Names of Length 8

This is a list of names in which the length is 8.
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Means "servant of ALLAH" from Arabic عبد ('abd) meaning "servant of" combined with الله (Allah). This was the name of the Prophet Muhammad's father. He died before his son's birth.
Persian form of ABD ALLAH.
ABDULLAHmArabic, Turkish, Malay, Indonesian
Variant transcription of ABD ALLAH, as well as the regular Turkish, Malay and Indonesian form.
Uyghur form of ABD AL-WALI.
Means "servant of Nebo" in Akkadian, Nebo being the Babylonian god of wisdom. In the Old Testament Abednego is the Babylonian name given to Azariah, one of the three men cast into a blazing furnace but saved from harm by God, as told in the Book of Daniel.
ABHIJEETmIndian, Hindi, Marathi, Bengali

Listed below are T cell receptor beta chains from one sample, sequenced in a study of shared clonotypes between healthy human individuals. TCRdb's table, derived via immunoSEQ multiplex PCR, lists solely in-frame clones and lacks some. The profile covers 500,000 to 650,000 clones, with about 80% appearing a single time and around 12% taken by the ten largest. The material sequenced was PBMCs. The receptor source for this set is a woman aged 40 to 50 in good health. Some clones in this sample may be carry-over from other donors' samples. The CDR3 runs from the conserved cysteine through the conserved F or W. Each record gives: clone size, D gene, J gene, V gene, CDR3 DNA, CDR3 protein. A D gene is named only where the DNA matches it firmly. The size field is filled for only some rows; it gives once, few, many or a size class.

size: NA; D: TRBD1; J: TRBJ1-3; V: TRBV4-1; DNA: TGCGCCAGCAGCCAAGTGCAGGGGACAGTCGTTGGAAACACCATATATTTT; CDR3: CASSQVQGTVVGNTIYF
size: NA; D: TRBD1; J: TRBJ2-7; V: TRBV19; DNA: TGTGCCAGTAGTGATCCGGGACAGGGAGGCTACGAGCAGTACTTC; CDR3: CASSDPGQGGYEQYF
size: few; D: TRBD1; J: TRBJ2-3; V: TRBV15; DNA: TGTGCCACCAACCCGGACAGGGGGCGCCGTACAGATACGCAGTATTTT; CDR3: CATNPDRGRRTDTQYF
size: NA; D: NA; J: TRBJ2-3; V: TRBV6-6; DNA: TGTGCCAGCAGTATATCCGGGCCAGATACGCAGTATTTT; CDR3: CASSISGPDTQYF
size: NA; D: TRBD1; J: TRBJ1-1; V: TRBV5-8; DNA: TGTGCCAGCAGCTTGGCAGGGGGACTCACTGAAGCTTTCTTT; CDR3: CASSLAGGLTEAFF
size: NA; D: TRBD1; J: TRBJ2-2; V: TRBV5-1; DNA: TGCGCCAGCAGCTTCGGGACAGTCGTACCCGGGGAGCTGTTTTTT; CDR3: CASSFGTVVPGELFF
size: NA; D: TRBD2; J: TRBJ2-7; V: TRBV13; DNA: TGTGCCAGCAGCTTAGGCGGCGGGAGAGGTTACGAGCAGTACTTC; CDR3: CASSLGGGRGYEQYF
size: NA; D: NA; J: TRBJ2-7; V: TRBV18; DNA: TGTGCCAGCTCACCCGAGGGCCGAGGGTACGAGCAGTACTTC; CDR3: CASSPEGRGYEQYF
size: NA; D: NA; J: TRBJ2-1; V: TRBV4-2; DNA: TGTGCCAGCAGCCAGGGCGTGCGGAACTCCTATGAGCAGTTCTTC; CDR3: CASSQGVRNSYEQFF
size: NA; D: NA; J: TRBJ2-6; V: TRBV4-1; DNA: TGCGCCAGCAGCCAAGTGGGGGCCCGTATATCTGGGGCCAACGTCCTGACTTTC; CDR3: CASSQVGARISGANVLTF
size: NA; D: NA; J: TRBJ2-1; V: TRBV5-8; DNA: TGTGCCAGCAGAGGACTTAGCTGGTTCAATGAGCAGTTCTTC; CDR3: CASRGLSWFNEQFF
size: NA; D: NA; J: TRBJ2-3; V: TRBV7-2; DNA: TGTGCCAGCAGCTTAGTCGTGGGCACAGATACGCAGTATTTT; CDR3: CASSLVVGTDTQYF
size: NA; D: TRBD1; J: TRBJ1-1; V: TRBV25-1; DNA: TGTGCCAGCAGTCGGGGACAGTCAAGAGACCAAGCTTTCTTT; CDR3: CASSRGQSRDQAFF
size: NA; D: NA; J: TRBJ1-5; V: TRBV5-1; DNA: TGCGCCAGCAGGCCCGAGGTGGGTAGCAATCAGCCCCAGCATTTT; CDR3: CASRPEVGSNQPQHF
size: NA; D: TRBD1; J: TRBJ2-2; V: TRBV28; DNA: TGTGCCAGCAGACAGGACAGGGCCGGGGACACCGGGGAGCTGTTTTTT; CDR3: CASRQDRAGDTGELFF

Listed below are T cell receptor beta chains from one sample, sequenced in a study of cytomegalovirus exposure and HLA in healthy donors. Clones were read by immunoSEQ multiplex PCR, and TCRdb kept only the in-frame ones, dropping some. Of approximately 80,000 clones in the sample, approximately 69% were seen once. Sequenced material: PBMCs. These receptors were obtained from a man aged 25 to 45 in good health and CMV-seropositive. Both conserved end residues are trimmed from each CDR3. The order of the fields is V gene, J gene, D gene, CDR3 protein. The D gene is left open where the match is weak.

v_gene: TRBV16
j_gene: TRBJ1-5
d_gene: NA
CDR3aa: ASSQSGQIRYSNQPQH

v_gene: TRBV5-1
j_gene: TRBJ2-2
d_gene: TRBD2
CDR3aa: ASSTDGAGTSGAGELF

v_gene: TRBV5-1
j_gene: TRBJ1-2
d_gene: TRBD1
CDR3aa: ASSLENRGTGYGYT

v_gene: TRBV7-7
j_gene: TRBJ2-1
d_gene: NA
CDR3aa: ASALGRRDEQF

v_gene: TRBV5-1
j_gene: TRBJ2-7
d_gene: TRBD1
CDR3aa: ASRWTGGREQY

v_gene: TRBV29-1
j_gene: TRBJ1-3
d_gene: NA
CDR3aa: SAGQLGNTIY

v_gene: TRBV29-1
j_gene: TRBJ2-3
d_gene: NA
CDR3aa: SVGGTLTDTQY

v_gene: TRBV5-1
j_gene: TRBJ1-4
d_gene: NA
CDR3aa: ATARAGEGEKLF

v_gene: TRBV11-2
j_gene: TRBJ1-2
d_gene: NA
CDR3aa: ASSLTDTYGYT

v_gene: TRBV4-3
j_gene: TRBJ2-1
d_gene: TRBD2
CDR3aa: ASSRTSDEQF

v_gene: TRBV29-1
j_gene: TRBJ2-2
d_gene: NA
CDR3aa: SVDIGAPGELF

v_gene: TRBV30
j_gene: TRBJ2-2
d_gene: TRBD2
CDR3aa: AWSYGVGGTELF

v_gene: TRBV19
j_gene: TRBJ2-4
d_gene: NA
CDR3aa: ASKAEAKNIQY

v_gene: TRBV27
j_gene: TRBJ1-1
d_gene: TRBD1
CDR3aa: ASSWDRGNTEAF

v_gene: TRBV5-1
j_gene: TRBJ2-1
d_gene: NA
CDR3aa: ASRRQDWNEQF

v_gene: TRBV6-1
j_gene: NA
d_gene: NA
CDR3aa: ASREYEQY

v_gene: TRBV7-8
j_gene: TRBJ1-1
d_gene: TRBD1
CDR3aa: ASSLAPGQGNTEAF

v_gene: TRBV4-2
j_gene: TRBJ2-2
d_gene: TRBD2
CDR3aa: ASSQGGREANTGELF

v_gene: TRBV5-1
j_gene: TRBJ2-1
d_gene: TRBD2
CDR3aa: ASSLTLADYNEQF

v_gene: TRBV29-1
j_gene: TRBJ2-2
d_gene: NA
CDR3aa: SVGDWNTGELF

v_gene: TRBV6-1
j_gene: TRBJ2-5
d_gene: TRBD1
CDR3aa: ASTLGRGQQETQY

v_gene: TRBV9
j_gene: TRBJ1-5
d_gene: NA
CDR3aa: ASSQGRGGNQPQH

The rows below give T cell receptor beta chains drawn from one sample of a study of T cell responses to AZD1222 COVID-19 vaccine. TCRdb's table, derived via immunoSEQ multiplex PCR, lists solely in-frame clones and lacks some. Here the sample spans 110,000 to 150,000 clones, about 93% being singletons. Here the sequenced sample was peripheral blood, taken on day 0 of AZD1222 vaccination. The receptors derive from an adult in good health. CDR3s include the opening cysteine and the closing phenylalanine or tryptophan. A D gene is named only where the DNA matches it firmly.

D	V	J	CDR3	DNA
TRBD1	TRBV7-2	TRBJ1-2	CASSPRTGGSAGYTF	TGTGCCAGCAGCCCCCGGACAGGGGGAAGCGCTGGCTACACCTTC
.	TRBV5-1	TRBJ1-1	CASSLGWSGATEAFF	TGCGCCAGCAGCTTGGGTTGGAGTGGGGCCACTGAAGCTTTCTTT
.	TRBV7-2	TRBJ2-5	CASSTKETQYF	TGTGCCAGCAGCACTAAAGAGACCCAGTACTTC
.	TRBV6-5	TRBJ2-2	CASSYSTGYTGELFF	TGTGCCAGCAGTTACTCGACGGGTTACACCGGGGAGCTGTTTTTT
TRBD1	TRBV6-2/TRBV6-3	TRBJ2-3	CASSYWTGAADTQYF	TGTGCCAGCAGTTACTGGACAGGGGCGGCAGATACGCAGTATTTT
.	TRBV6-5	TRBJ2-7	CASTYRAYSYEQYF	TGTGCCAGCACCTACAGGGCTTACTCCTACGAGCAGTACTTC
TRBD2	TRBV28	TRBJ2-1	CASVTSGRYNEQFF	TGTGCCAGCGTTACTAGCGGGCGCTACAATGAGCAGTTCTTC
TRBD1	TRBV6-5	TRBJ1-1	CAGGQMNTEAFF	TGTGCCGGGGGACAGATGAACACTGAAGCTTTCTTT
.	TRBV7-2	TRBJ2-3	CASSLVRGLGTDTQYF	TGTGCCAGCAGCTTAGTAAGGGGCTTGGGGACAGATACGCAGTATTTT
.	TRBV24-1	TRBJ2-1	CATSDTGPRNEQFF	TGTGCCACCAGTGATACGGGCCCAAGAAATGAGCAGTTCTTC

Variant transcription of ABHIJIT.
ABHILASHmIndian, Malayalam, Hindi
Means "desire, wish" in Sanskrit.
ABIMBOLAm & fWestern African, Yoruba
Means "born wealthy" in Yoruba.
Persian form of ABU AL-FADL.
ABUBAKARmWestern African, Hausa, Fula
Form of ABU BAKR used in Nigeria.
Variant transcription of ABU AL-FADL.
ACHAICUSmBiblical, Biblical Latin
Latinized form of the Greek name Αχαικος (Achaikos), which referred to the region in Greece called Αχαια (Achaia), situated on the northern coast of the Peloponnese. In the New Testament this is the name of a Corinthian Christian who aids Saint Paul.
ACHILLESmGreek Mythology (Latinized), Ancient Greek (Latinized)
From the Greek Αχιλλευς (Achilleus) which is of unknown meaning, perhaps derived from Greek αχος (achos) "pain" or else from the name of the Achelous River. This was the name of a warrior in Greek legend, one of the central characters in Homer's 'Iliad'. The bravest of the Greek heroes in the war against the Trojans, he was eventually killed by an arrow to his heel, the only vulnerable part of his body.... [more]